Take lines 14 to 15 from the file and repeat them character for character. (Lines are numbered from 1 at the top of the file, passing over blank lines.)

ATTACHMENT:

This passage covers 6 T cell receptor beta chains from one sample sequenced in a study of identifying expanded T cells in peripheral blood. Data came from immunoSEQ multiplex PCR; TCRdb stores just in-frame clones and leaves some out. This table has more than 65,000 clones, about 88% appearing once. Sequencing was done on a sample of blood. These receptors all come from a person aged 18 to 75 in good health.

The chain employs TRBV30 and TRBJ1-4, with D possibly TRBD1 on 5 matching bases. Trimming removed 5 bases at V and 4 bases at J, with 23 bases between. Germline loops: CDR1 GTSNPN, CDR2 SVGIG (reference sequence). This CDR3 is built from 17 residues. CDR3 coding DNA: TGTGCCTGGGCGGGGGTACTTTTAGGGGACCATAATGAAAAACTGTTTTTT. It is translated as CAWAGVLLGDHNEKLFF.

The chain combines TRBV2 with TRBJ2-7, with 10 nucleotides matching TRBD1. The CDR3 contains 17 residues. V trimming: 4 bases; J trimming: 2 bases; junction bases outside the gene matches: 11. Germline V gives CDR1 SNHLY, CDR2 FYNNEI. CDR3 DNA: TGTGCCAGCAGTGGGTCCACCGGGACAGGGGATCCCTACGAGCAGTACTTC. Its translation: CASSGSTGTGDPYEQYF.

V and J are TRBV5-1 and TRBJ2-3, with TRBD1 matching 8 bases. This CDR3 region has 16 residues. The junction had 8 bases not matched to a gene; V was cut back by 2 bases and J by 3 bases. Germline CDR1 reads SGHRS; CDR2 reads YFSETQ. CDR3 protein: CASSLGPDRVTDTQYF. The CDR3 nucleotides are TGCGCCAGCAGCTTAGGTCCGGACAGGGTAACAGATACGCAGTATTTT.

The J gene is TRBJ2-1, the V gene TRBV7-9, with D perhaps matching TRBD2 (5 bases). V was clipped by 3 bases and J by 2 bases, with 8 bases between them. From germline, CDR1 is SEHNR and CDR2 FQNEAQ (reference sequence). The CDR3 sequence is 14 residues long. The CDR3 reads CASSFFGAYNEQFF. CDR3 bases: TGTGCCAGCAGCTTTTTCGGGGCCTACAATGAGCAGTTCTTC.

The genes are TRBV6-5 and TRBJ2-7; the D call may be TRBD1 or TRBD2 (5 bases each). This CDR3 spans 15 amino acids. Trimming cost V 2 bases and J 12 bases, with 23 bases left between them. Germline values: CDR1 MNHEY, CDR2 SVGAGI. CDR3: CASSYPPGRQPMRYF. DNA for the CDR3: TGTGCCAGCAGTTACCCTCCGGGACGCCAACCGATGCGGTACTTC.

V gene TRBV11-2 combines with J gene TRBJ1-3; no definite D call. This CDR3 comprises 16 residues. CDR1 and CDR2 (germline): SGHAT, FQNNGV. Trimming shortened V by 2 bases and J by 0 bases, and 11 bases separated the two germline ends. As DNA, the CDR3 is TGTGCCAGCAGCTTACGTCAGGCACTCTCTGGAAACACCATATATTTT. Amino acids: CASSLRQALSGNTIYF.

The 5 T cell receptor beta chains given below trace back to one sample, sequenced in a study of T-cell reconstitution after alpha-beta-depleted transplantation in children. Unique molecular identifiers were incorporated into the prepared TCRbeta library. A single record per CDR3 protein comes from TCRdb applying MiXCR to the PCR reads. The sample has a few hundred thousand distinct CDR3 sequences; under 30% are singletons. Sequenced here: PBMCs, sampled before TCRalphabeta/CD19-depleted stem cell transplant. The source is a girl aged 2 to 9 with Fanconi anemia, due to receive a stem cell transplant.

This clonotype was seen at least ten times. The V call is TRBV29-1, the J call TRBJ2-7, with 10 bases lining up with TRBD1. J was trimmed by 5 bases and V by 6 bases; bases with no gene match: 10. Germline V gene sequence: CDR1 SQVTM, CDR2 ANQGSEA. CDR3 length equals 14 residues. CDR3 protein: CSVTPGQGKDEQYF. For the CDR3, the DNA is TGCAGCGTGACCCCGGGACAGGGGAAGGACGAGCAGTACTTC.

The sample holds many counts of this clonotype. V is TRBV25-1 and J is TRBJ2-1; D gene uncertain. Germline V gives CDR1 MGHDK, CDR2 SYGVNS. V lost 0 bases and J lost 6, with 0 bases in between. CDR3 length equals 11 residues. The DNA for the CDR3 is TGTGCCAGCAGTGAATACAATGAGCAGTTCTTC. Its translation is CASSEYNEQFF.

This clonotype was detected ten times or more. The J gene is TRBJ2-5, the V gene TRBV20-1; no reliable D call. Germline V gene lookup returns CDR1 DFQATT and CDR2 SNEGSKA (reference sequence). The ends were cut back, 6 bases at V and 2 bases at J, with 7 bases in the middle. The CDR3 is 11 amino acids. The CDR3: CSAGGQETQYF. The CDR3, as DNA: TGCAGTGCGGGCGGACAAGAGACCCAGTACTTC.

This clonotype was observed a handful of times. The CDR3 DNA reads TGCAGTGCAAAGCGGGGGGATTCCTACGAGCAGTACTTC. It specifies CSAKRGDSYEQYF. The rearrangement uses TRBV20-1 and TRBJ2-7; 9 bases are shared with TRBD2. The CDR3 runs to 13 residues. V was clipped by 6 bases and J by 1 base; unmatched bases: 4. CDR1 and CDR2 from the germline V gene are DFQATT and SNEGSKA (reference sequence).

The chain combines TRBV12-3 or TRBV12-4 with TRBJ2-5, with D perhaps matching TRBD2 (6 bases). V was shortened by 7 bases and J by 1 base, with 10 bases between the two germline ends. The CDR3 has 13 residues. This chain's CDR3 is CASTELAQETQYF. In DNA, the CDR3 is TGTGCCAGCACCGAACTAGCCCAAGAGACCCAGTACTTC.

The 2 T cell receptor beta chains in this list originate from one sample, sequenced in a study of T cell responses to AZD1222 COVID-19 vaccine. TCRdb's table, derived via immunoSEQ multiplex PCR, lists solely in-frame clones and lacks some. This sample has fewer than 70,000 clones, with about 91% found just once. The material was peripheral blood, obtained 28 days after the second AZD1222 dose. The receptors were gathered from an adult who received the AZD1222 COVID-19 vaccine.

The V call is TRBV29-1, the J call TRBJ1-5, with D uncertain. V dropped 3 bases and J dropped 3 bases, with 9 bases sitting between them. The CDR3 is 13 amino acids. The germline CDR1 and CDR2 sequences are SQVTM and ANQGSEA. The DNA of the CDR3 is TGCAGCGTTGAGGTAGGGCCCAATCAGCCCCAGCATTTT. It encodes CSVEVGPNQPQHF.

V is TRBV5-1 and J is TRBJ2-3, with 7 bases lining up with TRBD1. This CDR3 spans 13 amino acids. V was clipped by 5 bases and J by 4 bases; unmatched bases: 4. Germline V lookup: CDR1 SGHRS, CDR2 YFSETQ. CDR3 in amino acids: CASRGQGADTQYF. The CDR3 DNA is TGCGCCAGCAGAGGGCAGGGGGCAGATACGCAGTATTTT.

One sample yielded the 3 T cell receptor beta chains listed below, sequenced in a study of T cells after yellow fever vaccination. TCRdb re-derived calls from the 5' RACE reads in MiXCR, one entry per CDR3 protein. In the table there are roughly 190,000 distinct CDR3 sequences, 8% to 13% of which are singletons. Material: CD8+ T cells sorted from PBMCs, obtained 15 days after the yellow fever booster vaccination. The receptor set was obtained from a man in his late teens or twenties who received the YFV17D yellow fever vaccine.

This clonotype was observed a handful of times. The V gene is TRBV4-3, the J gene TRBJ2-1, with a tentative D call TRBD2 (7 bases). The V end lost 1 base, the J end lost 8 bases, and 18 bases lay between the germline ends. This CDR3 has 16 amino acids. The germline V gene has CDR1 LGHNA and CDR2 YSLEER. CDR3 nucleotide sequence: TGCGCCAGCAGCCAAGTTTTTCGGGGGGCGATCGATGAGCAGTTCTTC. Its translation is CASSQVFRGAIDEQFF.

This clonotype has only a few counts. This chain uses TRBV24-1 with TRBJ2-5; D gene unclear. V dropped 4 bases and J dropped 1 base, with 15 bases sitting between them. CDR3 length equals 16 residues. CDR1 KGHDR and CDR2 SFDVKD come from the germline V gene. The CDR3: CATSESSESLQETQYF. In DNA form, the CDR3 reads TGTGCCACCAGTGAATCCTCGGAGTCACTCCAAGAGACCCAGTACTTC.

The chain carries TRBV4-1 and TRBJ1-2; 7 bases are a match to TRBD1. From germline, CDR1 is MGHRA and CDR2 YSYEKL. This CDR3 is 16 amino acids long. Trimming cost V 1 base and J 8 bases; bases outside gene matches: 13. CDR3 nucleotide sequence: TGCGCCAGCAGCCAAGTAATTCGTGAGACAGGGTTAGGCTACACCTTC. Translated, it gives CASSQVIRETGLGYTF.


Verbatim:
The 2 T cell receptor beta chains in this list originate from one sample, sequenced in a study of T cell responses to AZD1222 COVID-19 vaccine. TCRdb's table, derived via immunoSEQ multiplex PCR, lists solely in-frame clones and lacks some. This sample has fewer than 70,000 clones, with about 91% found just once. The material was peripheral blood, obtained 28 days after the second AZD1222 dose. The receptors were gathered from an adult who received the AZD1222 COVID-19 vaccine.

The V call is TRBV29-1, the J call TRBJ1-5, with D uncertain. V dropped 3 bases and J dropped 3 bases, with 9 bases sitting between them. The CDR3 is 13 amino acids. The germline CDR1 and CDR2 sequences are SQVTM and ANQGSEA. The DNA of the CDR3 is TGCAGCGTTGAGGTAGGGCCCAATCAGCCCCAGCATTTT. It encodes CSVEVGPNQPQHF.